PLASTIC CEMENTS


WILLIAM PARDIE
 

I rarely work with plastic models, however, recently I have had the occasion to work on two plastic structure kits.  One is a Wlathers kit and the other a Grandt Line.
I thought that the least of my worries would be bonding the components. I have tried Testors liquid cement and Lester Bruer’s favorite MEK.  Neither forms an instant
 bond. I am wondering if the product loses its potency over time. I have not tried the new Tenex.

This seems to be a trivial question but I have spoken with several modelers recently who have had the same experience.

Any thoughts?

Bill Pardie
M]

_._,_._,_


Scott H. Haycock
 

Hi, Bill
 
I don't know of any 'instant' way to bond styrene- even ACC takes a few seconds. I use MEK. It's as fast as anything else I know about.

Scott Haycock
Modeling Tarheel country in the Land of Enchantm
ent

On 06/01/2021 12:04 PM WILLIAM PARDIE <pardiew001@...> wrote:
 
 
I rarely work with plastic models, however, recently I have had the occasion to work on two plastic structure kits.  One is a Wlathers kit and the other a Grandt Line.
I thought that the least of my worries would be bonding the components. I have tried Testors liquid cement and Lester Bruer’s favorite MEK.  Neither forms an instant
 bond. I am wondering if the product loses its potency over time. I have not tried the new Tenex.
 
This seems to be a trivial question but I have spoken with several modelers recently who have had the same experience.
 
Any thoughts?
 
Bill Pardie
M]


Brian Carlson
 

I’ll agree with Scott. MEK is the fastest but it flashes quickly and the parts need to be in contact prior to application. Testor’s is slow working. Use it only in areas where you need more working time.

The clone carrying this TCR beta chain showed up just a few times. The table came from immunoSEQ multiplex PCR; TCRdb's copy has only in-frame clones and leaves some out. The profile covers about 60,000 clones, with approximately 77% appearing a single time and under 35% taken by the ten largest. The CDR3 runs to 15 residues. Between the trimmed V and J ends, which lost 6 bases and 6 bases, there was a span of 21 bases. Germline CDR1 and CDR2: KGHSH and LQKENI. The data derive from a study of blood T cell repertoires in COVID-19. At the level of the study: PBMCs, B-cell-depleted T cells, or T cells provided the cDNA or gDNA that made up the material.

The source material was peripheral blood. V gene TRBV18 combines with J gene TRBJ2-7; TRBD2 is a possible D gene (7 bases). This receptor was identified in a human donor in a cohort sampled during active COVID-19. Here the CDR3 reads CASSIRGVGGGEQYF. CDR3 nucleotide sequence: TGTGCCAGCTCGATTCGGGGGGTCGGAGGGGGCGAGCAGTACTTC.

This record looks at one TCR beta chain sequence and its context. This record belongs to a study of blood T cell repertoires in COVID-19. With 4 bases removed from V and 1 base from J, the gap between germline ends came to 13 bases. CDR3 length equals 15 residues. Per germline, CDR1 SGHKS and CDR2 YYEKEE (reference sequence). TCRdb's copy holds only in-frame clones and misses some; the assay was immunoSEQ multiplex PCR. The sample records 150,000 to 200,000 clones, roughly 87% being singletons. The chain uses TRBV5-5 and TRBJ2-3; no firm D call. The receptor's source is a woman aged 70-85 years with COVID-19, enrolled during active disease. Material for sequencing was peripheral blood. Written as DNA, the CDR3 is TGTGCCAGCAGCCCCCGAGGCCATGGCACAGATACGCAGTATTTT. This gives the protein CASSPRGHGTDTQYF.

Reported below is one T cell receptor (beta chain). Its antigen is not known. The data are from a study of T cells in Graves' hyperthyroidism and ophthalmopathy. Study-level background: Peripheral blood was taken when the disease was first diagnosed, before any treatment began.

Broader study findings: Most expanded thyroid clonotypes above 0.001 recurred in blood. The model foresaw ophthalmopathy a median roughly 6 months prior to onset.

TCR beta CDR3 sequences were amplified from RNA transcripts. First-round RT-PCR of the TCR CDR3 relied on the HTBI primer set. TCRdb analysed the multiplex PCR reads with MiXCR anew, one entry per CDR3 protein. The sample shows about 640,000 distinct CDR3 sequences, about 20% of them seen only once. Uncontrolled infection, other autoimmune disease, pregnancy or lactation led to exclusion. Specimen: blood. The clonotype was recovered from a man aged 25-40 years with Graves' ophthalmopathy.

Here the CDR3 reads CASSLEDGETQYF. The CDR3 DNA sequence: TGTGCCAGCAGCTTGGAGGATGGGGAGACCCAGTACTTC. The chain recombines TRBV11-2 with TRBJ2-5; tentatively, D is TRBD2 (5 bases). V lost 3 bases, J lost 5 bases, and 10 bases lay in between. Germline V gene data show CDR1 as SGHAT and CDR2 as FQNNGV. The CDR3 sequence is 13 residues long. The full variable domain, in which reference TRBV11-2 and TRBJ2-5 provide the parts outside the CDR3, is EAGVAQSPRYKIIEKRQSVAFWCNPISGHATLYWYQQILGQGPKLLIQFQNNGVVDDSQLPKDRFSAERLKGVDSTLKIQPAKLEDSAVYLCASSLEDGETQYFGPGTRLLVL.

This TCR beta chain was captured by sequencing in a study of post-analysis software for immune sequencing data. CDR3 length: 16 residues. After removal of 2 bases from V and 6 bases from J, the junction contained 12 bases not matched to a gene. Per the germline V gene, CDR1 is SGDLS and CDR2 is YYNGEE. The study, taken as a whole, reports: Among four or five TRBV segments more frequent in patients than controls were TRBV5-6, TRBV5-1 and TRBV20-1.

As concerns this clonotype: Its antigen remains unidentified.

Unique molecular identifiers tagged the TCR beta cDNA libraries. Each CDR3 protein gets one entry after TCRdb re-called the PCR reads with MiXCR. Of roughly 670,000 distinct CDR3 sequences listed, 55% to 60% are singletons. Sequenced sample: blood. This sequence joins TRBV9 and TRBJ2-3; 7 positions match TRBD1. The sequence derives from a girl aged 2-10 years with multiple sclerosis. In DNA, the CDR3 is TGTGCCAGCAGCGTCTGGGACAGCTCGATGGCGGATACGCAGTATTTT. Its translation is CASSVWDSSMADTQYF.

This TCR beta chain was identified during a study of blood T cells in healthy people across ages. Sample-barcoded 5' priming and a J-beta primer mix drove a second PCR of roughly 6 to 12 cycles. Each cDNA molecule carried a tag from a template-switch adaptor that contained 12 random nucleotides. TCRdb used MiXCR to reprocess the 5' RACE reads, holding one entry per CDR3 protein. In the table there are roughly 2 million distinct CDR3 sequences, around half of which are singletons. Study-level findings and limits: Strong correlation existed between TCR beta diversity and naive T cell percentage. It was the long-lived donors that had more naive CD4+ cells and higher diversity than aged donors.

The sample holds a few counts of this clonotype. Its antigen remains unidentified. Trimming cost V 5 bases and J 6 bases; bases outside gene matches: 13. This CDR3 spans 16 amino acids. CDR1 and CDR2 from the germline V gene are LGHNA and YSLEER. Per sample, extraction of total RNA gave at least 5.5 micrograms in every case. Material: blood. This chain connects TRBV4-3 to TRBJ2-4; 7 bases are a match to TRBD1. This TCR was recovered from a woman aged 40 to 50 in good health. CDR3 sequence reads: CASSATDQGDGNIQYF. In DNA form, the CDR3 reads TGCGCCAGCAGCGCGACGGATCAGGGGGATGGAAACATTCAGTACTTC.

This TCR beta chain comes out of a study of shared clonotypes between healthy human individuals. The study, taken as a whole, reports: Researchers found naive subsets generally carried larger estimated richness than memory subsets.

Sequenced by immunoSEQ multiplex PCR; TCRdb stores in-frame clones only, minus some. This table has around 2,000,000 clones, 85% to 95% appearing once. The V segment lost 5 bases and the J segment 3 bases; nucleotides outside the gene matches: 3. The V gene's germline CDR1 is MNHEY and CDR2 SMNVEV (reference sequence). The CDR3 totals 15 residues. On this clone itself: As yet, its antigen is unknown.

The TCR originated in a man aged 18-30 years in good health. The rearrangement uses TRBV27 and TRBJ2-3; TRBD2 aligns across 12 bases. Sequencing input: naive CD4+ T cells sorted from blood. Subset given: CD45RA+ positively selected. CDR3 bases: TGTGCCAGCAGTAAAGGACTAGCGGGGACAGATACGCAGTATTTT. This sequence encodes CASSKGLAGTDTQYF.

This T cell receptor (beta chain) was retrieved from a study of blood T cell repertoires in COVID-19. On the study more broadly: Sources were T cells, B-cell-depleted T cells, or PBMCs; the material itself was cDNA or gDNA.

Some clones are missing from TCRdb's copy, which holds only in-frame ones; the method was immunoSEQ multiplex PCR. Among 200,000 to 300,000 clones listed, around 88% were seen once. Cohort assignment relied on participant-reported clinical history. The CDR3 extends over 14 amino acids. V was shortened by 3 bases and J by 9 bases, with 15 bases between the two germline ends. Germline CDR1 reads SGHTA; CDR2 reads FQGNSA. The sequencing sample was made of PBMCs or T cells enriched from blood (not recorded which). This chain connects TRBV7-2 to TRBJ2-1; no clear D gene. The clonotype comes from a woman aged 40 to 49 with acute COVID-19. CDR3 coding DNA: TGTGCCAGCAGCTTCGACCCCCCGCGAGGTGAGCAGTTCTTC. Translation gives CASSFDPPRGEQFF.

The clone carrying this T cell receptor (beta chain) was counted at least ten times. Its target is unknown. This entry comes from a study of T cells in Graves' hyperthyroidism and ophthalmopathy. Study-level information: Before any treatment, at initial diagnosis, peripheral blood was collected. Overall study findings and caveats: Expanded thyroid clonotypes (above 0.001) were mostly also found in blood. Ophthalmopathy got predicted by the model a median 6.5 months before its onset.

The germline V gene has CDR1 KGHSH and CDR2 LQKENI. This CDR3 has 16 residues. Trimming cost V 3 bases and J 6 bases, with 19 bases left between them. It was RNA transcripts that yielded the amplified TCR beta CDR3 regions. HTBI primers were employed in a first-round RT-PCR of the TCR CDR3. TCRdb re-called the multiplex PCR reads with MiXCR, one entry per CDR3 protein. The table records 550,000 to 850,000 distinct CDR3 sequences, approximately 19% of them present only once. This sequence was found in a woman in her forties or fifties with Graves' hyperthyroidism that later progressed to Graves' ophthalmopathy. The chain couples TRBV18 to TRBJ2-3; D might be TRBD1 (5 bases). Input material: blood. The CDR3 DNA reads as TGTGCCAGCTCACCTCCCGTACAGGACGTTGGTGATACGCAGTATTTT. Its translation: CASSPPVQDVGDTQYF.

I use the scalecoat plastic cement now when building styrene freight car kits. 

Not familiar with the new tenex. Used to love it. 

Brian J. Carlson 

On Jun 1, 2021, at 2:20 PM, Scott H. Haycock <shhaycock@...> wrote:


Hi, Bill
 
I don't know of any 'instant' way to bond styrene- even ACC takes a few seconds. I use MEK. It's as fast as anything else I know about.

Scott Haycock
Modeling Tarheel country in the Land of Enchantm
ent

On 06/01/2021 12:04 PM WILLIAM PARDIE <pardiew001@...> wrote:
 
 
I rarely work with plastic models, however, recently I have had the occasion to work on two plastic structure kits.  One is a Wlathers kit and the other a Grandt Line.
I thought that the least of my worries would be bonding the components. I have tried Testors liquid cement and Lester Bruer’s favorite MEK.  Neither forms an instant
 bond. I am wondering if the product loses its potency over time. I have not tried the new Tenex.
 
This seems to be a trivial question but I have spoken with several modelers recently who have had the same experience.